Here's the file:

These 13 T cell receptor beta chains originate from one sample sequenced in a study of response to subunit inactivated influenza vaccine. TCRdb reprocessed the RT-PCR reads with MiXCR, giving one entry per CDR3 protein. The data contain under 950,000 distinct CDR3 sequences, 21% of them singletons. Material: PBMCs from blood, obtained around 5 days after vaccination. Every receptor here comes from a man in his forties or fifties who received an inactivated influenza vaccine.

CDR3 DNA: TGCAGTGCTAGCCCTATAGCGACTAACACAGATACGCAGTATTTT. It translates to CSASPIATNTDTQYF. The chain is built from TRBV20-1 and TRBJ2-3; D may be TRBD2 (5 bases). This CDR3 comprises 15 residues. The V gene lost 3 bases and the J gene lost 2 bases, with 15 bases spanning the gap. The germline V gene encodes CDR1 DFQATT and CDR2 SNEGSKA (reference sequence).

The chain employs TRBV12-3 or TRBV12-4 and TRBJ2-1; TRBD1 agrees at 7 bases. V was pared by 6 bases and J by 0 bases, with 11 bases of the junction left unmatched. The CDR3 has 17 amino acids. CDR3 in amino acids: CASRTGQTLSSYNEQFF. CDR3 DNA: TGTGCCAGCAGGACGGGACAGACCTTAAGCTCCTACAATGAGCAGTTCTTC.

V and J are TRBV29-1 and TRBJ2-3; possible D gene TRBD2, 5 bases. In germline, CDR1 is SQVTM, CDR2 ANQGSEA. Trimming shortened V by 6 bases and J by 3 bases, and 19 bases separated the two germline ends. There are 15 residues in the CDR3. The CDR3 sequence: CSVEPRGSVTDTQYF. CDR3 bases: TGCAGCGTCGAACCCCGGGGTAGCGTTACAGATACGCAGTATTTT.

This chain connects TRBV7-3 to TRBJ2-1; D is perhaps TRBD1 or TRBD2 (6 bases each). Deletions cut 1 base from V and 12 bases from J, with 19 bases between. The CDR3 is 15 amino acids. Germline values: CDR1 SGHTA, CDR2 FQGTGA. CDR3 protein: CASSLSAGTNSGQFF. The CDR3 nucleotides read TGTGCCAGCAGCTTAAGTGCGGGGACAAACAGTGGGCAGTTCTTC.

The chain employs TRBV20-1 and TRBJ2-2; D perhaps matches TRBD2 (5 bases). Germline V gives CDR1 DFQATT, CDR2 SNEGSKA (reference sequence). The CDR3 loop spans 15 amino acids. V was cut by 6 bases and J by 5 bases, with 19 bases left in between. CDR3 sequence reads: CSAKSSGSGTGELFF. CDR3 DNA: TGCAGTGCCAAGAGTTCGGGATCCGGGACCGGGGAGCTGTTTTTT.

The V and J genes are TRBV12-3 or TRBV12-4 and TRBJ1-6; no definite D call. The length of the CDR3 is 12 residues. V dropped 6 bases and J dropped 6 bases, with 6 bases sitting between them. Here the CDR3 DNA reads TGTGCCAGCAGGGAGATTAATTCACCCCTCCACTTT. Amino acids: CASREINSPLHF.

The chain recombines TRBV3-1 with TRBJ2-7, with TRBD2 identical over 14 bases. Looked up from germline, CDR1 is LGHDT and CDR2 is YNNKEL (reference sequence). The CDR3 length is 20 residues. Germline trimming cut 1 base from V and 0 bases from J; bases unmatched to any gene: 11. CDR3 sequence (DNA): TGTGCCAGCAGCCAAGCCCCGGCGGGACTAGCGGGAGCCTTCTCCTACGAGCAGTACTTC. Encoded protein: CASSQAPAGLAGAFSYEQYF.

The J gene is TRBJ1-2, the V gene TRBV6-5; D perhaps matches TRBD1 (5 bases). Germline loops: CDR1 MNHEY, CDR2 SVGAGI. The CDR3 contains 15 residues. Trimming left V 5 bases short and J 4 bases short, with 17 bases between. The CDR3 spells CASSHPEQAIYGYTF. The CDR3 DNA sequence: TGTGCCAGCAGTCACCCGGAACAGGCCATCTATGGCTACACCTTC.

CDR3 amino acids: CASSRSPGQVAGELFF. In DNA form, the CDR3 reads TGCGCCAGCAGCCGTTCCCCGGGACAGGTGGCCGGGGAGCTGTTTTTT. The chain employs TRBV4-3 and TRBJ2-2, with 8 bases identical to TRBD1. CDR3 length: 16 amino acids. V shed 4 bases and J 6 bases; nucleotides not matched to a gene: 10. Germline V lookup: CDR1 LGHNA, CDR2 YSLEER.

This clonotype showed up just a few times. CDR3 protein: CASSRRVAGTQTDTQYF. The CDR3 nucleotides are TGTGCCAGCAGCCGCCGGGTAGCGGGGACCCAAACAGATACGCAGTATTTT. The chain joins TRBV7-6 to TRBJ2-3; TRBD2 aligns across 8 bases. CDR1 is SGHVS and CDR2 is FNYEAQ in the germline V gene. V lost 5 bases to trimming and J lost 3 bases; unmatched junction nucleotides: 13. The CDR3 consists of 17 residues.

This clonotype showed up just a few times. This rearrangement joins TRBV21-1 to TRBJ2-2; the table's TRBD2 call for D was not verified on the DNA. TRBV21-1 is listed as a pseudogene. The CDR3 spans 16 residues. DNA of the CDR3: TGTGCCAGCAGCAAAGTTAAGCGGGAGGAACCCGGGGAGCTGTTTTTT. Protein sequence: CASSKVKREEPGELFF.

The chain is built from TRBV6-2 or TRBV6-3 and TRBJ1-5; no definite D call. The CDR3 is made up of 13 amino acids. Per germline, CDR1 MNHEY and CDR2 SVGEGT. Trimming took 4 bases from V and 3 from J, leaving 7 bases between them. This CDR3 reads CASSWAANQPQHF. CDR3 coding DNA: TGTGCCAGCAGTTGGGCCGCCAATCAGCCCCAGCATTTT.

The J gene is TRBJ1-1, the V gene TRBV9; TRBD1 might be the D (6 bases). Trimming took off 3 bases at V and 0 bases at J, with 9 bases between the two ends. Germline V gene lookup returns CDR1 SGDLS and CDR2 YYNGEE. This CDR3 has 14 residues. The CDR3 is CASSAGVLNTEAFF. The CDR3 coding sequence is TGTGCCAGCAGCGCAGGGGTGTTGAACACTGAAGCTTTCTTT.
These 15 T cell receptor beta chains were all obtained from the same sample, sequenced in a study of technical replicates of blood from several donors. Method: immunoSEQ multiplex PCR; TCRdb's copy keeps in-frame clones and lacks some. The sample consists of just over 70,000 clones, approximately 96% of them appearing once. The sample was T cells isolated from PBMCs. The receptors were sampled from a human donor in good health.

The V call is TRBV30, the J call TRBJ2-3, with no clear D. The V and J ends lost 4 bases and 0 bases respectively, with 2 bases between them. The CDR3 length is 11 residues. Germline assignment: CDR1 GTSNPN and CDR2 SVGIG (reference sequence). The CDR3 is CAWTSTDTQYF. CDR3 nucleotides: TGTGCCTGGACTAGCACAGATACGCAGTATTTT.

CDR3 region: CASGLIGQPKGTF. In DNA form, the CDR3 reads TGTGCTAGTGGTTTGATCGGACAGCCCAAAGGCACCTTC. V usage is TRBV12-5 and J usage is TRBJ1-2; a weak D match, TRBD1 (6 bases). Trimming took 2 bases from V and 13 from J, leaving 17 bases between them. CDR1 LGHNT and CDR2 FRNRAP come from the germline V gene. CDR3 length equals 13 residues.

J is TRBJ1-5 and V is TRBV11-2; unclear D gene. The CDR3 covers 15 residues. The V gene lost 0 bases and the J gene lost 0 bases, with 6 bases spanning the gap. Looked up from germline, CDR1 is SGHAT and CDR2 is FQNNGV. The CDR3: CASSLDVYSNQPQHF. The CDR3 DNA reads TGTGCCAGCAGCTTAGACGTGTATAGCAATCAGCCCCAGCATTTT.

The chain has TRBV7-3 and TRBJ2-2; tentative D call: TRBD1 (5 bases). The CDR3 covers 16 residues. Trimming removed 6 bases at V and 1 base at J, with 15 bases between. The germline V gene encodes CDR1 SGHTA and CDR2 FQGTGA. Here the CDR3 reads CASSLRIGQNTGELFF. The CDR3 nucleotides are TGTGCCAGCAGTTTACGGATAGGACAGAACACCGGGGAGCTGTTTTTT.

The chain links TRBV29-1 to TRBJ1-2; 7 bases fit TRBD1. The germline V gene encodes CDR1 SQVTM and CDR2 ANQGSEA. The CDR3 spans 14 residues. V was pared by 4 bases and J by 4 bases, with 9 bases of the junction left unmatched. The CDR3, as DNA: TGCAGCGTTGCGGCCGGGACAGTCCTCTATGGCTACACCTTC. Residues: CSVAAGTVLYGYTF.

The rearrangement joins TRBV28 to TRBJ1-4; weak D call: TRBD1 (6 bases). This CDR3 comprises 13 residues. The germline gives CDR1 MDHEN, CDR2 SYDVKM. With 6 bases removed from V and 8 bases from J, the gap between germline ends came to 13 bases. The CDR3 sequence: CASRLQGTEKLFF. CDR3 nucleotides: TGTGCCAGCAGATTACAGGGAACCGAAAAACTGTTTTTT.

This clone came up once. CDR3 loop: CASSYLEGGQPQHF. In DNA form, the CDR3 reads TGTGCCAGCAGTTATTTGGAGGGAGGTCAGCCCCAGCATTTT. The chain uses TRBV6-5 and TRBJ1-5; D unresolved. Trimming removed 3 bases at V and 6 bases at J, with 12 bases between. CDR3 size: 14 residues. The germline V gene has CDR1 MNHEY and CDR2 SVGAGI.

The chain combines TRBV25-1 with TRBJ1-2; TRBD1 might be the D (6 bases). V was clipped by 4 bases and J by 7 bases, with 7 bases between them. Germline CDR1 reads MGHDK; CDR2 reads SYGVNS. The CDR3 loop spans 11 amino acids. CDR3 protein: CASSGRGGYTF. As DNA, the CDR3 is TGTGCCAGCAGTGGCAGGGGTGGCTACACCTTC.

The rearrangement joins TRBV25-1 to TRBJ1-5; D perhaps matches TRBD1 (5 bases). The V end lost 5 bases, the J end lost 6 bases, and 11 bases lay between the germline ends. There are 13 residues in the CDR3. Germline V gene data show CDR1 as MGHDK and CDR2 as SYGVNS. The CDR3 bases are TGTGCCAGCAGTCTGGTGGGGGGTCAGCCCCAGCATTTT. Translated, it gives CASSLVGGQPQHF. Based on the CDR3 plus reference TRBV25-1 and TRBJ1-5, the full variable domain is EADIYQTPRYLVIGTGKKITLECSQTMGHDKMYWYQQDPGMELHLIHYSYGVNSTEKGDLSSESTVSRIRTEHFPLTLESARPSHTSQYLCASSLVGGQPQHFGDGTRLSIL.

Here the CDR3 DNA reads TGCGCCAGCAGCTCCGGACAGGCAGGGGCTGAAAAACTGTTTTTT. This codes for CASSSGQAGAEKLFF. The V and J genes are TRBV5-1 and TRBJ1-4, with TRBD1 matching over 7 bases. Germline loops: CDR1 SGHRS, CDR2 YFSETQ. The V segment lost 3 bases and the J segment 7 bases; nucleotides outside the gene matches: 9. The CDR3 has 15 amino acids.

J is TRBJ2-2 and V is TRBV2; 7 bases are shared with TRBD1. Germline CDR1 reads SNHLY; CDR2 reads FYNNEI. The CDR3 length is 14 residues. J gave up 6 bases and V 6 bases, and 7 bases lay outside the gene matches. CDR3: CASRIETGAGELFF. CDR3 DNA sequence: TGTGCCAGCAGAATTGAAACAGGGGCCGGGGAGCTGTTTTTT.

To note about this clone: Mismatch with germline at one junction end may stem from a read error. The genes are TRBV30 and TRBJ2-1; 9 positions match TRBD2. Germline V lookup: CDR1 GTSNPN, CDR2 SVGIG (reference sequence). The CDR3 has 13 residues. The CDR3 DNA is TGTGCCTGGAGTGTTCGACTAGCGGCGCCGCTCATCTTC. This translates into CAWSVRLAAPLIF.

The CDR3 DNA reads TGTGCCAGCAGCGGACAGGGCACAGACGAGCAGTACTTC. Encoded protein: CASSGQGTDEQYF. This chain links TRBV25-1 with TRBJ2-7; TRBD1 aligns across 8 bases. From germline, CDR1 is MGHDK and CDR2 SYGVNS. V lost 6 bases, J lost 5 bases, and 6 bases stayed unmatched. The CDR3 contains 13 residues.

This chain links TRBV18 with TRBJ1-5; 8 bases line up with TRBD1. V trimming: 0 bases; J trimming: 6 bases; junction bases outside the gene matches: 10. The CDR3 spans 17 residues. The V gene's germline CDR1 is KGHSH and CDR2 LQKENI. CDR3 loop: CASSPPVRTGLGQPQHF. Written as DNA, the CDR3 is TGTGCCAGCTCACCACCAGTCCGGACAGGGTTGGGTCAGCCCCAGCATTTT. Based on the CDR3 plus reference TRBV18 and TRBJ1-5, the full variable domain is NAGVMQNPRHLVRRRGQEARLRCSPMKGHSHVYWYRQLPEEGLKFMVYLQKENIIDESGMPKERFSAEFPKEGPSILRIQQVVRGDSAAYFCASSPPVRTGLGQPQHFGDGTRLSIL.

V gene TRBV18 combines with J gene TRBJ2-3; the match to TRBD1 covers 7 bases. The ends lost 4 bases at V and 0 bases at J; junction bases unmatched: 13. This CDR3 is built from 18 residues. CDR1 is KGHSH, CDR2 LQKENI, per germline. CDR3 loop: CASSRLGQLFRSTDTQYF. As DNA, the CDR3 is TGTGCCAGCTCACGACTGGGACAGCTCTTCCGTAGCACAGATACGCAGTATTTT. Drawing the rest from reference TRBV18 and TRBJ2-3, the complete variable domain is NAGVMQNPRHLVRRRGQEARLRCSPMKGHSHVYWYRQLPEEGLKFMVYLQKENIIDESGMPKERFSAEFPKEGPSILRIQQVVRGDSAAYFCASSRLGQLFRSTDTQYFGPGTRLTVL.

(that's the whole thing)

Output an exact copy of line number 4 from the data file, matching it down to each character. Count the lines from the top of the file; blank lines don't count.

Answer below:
V and J are TRBV29-1 and TRBJ2-3; possible D gene TRBD2, 5 bases. In germline, CDR1 is SQVTM, CDR2 ANQGSEA. Trimming shortened V by 6 bases and J by 3 bases, and 19 bases separated the two germline ends. There are 15 residues in the CDR3. The CDR3 sequence: CSVEPRGSVTDTQYF. CDR3 bases: TGCAGCGTCGAACCCCGGGGTAGCGTTACAGATACGCAGTATTTT.